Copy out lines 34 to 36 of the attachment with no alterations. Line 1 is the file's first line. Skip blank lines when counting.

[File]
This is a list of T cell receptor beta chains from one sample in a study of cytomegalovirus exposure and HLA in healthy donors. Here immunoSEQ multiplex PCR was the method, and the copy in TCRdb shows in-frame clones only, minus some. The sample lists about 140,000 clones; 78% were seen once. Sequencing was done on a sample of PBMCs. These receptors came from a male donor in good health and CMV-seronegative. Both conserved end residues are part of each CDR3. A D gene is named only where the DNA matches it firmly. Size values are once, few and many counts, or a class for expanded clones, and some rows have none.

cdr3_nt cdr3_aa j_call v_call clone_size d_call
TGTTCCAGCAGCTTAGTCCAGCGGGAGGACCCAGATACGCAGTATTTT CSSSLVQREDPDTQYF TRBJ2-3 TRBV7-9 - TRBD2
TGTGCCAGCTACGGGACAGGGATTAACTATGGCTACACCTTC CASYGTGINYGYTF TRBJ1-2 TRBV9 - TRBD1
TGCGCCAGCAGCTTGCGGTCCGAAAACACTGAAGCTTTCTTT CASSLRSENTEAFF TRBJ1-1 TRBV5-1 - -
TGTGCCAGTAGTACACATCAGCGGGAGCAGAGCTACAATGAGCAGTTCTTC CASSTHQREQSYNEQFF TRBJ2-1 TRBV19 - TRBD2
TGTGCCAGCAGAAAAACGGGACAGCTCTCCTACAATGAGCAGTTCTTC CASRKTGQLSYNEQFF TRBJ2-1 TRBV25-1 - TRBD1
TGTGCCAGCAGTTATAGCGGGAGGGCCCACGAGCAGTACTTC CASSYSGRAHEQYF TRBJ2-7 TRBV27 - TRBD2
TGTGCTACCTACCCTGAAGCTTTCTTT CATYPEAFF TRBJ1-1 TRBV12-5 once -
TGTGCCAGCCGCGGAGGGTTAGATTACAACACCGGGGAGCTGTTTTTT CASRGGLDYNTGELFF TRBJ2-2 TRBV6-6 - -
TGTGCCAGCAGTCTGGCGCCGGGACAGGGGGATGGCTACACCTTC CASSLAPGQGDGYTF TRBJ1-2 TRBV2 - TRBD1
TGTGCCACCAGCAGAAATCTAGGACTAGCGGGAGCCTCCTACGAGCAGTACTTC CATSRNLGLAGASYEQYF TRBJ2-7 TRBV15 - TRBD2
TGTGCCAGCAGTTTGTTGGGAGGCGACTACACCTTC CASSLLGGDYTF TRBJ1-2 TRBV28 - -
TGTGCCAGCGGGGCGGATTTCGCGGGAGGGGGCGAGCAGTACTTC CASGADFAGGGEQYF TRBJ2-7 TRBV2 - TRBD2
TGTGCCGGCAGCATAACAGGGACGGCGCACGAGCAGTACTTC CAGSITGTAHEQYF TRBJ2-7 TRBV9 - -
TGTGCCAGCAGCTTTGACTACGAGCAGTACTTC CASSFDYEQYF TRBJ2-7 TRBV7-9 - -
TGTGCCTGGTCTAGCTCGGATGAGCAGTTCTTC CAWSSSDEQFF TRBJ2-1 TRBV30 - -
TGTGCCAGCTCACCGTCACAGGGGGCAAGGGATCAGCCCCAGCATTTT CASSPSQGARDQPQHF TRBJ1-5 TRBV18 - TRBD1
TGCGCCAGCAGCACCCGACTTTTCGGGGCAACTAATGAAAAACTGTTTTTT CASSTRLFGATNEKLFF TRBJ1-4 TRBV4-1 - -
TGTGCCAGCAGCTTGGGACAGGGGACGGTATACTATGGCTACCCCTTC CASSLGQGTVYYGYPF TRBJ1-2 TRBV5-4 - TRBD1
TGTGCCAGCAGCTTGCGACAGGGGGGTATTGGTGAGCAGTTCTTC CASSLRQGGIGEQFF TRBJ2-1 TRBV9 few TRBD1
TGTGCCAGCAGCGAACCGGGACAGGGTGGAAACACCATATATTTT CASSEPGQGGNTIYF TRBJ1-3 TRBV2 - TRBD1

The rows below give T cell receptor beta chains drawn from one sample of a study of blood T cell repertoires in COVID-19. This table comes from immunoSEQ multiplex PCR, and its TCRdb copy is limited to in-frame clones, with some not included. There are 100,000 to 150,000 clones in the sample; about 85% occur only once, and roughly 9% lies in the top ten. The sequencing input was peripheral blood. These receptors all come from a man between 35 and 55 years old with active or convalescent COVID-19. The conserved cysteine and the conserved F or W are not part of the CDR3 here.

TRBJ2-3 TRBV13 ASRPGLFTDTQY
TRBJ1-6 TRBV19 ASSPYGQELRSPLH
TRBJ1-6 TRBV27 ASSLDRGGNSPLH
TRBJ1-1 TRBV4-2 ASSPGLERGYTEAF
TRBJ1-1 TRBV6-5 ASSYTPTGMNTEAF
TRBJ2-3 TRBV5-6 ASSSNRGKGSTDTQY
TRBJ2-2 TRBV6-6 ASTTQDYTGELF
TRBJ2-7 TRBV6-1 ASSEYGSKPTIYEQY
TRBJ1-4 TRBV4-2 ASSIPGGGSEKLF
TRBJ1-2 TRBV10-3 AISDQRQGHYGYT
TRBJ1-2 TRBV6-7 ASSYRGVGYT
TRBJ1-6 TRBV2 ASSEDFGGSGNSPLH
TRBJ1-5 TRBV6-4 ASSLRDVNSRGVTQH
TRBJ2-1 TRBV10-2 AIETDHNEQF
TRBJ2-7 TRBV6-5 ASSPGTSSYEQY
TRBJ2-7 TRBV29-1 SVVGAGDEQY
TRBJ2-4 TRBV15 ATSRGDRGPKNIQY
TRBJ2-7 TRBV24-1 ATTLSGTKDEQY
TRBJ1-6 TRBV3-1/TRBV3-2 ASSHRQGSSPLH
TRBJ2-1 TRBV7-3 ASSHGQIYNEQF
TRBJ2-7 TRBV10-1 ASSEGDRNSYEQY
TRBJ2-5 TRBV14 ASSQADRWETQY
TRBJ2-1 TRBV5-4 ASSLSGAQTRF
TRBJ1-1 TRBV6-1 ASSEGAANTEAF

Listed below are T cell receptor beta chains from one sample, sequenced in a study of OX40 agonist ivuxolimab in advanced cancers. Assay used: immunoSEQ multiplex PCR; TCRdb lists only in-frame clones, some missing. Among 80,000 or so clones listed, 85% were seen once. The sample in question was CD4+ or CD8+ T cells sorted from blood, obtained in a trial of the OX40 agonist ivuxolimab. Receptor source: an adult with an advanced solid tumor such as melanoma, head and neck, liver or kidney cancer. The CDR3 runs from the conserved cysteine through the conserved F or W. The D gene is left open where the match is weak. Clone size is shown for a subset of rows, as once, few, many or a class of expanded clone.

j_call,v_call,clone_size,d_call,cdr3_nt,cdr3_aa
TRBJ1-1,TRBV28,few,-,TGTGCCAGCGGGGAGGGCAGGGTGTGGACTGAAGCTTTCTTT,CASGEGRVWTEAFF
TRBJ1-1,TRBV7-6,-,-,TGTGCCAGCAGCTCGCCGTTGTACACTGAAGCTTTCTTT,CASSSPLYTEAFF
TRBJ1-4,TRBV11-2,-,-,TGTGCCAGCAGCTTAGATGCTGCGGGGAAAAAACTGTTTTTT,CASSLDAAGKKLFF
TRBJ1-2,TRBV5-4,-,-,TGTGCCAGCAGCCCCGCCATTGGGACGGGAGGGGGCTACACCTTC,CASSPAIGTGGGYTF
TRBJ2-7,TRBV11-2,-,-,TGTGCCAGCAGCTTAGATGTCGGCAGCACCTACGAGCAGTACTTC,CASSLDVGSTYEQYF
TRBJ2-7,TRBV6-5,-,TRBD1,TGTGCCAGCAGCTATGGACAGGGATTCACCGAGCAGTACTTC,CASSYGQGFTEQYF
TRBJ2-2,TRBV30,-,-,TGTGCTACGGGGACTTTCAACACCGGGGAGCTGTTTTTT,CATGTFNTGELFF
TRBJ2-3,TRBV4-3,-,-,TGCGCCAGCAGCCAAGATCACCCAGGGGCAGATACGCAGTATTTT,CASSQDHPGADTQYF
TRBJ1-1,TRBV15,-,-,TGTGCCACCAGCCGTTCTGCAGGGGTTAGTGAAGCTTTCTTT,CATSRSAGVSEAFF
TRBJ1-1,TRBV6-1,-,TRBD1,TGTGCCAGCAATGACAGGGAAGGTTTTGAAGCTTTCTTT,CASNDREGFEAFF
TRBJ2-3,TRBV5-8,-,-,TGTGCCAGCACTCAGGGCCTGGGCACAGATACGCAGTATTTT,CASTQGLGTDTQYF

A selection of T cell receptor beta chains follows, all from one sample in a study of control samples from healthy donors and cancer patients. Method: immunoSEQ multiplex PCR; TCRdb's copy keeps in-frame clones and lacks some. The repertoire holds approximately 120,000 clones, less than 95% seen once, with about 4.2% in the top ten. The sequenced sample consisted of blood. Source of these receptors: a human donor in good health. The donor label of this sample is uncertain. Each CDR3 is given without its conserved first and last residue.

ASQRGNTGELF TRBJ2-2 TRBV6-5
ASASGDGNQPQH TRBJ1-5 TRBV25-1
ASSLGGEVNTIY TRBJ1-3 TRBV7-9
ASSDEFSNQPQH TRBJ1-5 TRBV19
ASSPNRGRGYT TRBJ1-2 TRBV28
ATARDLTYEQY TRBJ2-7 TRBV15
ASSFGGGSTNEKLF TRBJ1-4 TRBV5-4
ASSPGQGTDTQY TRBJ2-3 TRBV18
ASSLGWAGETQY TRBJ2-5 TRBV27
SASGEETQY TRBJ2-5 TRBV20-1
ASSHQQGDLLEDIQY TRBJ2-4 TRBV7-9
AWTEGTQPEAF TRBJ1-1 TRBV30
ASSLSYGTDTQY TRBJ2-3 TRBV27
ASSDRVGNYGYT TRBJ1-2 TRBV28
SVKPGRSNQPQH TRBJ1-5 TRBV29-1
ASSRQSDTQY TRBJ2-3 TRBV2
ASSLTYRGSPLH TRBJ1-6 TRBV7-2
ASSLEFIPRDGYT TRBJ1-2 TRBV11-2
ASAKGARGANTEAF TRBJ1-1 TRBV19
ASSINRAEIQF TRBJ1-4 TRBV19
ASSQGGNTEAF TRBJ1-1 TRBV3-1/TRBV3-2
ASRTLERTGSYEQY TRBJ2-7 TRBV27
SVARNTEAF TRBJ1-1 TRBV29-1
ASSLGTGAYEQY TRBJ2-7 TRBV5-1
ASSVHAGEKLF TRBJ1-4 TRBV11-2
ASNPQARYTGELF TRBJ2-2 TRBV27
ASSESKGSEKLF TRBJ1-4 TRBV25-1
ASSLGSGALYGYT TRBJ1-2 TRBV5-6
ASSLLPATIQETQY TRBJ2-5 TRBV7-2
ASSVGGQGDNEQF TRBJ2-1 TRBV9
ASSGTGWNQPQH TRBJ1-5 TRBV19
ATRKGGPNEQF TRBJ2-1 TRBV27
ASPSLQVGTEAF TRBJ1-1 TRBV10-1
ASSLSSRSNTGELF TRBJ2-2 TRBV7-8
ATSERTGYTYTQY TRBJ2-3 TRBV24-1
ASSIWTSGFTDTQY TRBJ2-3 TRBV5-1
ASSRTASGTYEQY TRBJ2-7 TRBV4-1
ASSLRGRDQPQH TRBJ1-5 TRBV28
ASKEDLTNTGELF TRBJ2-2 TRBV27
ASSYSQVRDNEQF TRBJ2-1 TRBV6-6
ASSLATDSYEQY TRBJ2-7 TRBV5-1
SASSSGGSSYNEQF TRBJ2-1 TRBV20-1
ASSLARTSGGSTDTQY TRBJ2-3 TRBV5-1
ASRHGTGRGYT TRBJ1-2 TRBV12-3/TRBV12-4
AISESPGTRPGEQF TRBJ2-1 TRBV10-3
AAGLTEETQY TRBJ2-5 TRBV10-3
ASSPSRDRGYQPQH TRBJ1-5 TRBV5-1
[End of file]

TRBJ1-2 TRBV6-7 ASSYRGVGYT
TRBJ1-6 TRBV2 ASSEDFGGSGNSPLH
TRBJ1-5 TRBV6-4 ASSLRDVNSRGVTQH